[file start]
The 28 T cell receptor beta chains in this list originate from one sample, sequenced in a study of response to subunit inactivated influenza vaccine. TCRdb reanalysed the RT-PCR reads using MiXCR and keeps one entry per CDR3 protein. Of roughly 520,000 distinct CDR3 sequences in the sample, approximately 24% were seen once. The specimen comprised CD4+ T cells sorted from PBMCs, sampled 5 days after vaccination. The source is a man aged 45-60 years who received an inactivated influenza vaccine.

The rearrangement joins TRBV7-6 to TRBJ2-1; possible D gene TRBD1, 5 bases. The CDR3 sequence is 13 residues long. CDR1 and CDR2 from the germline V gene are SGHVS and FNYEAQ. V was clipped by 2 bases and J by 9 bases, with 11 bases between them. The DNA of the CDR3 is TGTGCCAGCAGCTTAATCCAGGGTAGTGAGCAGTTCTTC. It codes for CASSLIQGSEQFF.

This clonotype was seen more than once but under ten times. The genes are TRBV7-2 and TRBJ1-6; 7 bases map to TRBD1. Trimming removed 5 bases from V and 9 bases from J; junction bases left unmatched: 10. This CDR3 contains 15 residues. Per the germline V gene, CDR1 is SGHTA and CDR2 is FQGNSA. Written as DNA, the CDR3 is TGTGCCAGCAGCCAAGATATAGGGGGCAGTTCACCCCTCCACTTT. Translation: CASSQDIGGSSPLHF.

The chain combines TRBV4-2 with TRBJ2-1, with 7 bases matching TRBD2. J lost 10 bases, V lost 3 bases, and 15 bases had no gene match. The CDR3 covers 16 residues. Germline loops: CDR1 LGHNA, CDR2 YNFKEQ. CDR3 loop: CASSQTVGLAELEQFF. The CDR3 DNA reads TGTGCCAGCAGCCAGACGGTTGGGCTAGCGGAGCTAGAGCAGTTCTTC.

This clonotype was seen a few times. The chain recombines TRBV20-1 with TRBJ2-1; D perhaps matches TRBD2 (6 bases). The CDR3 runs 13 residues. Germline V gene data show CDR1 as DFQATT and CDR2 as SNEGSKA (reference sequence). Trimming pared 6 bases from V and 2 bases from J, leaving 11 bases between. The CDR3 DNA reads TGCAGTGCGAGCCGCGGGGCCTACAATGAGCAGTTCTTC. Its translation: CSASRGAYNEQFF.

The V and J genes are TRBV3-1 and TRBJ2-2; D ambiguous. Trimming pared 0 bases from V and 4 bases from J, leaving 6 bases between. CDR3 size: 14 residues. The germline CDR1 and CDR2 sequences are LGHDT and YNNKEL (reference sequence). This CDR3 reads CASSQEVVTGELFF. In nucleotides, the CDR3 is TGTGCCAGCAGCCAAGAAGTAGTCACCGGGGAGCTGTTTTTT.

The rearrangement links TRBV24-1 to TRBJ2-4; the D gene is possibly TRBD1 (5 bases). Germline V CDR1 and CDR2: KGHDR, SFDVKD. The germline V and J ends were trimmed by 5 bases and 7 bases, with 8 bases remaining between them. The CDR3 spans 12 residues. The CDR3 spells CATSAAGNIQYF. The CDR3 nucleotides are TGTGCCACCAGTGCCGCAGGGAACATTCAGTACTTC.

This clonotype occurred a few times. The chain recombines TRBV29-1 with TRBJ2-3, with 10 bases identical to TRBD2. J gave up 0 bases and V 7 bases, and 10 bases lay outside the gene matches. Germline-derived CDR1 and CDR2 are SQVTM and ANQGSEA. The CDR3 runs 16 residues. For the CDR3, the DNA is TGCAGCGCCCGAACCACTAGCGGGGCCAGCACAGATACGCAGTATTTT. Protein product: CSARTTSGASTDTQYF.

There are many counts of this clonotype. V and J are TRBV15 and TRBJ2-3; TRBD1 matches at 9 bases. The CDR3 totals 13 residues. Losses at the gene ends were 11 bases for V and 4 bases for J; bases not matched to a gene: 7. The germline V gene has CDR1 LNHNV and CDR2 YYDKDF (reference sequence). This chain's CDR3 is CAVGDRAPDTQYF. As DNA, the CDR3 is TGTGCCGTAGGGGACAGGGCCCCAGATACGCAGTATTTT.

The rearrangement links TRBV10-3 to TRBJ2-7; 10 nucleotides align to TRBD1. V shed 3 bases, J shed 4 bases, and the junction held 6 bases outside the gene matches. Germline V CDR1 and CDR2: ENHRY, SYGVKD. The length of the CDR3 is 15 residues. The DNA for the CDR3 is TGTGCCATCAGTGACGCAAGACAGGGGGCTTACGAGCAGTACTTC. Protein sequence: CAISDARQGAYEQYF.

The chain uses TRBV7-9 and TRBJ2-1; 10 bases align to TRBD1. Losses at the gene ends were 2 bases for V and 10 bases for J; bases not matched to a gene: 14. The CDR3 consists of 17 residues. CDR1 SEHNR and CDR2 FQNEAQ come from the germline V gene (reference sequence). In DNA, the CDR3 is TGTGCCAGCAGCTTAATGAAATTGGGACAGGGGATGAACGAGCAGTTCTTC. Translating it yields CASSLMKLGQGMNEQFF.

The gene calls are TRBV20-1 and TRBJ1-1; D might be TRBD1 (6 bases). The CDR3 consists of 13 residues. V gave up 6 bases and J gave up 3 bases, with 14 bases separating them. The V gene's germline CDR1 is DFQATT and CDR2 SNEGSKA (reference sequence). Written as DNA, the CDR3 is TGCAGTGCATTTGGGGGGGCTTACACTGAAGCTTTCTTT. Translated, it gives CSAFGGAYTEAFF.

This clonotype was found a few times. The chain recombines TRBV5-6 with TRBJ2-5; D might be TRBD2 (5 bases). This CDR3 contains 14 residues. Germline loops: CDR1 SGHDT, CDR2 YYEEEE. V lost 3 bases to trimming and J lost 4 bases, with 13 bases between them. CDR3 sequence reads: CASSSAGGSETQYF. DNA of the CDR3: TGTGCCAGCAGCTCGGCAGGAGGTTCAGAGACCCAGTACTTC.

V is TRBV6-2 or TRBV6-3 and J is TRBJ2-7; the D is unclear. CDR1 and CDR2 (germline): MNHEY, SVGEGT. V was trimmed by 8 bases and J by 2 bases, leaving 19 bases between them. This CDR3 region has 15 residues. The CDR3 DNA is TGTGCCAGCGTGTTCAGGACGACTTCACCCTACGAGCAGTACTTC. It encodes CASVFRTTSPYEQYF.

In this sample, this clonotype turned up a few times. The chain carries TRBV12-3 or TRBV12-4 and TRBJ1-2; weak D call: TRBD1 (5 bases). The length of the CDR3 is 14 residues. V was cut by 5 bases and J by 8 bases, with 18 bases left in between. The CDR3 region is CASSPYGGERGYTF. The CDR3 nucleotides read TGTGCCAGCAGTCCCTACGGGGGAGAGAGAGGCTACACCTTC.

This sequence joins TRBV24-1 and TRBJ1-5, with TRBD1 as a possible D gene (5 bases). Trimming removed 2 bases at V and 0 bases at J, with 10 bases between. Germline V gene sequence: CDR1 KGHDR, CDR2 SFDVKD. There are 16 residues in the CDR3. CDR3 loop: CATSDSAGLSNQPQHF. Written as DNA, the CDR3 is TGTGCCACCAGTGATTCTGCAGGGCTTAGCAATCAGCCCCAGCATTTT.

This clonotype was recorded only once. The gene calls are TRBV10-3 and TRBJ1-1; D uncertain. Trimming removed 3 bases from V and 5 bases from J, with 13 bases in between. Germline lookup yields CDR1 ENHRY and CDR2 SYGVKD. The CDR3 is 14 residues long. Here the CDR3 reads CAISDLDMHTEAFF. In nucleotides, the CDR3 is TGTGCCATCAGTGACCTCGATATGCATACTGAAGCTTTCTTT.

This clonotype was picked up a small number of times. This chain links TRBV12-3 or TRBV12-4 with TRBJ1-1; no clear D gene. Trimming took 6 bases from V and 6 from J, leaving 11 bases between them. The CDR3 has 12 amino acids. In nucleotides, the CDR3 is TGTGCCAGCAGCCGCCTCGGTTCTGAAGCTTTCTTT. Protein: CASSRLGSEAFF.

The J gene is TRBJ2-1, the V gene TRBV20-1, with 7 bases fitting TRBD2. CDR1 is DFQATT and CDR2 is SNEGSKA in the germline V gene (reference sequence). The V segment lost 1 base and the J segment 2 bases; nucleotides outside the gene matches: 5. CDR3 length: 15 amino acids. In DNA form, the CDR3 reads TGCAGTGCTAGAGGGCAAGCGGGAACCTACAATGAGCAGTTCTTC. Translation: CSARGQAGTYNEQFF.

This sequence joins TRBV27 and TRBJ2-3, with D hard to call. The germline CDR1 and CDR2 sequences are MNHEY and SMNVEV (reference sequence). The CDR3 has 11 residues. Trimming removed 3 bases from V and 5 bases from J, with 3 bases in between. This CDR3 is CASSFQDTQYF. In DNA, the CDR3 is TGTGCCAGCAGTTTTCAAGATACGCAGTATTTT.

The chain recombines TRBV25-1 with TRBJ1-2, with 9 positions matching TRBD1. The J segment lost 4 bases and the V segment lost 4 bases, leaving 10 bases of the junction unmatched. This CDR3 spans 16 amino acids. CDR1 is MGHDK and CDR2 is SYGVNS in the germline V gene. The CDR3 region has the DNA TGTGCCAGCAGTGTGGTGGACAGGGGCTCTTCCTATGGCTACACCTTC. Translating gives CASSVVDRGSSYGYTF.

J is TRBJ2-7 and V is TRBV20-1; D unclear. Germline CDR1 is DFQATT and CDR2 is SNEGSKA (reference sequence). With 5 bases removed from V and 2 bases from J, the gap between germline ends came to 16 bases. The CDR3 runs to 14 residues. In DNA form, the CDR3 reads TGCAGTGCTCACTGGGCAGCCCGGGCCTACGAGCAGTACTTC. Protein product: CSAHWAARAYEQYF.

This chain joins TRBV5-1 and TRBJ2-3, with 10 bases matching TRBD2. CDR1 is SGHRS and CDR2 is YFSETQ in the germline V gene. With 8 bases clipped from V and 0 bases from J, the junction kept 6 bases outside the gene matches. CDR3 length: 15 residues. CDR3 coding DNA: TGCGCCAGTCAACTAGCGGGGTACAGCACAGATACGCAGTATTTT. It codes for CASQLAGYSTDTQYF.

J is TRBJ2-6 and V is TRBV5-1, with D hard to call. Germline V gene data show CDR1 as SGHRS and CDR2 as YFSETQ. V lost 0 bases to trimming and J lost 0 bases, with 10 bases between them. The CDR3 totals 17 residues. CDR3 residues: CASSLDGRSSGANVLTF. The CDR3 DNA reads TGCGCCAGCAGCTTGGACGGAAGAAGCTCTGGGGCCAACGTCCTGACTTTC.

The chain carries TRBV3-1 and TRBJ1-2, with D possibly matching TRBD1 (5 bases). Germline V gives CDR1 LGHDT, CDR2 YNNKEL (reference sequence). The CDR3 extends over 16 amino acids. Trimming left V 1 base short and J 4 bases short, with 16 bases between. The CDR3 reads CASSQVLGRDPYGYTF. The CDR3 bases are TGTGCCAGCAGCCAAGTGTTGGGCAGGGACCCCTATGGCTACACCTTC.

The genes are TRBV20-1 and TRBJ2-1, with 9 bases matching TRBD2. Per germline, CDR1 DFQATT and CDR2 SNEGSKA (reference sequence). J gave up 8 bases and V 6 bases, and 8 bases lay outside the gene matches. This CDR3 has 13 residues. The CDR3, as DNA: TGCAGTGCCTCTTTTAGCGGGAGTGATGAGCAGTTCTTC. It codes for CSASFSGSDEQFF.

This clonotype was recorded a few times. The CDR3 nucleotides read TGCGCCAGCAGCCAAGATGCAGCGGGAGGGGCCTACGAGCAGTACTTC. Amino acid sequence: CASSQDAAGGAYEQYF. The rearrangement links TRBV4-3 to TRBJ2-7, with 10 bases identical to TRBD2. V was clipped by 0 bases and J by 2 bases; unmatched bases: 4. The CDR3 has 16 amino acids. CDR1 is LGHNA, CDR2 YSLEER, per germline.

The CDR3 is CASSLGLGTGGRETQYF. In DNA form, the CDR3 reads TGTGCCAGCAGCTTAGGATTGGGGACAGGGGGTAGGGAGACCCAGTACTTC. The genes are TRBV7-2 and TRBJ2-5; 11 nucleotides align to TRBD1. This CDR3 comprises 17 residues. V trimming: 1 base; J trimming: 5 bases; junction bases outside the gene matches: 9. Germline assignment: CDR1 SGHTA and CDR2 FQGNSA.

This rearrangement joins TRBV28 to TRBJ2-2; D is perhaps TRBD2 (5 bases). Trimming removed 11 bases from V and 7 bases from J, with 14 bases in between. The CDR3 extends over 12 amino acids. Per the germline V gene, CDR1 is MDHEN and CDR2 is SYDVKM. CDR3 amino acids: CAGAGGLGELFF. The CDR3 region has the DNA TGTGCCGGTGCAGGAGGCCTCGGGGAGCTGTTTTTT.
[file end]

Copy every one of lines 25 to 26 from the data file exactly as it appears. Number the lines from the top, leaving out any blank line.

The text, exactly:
The chain carries TRBV3-1 and TRBJ1-2, with D possibly matching TRBD1 (5 bases). Germline V gives CDR1 LGHDT, CDR2 YNNKEL (reference sequence). The CDR3 extends over 16 amino acids. Trimming left V 1 base short and J 4 bases short, with 16 bases between. The CDR3 reads CASSQVLGRDPYGYTF. The CDR3 bases are TGTGCCAGCAGCCAAGTGTTGGGCAGGGACCCCTATGGCTACACCTTC.

The genes are TRBV20-1 and TRBJ2-1, with 9 bases matching TRBD2. Per germline, CDR1 DFQATT and CDR2 SNEGSKA (reference sequence). J gave up 8 bases and V 6 bases, and 8 bases lay outside the gene matches. This CDR3 has 13 residues. The CDR3, as DNA: TGCAGTGCCTCTTTTAGCGGGAGTGATGAGCAGTTCTTC. It codes for CSASFSGSDEQFF.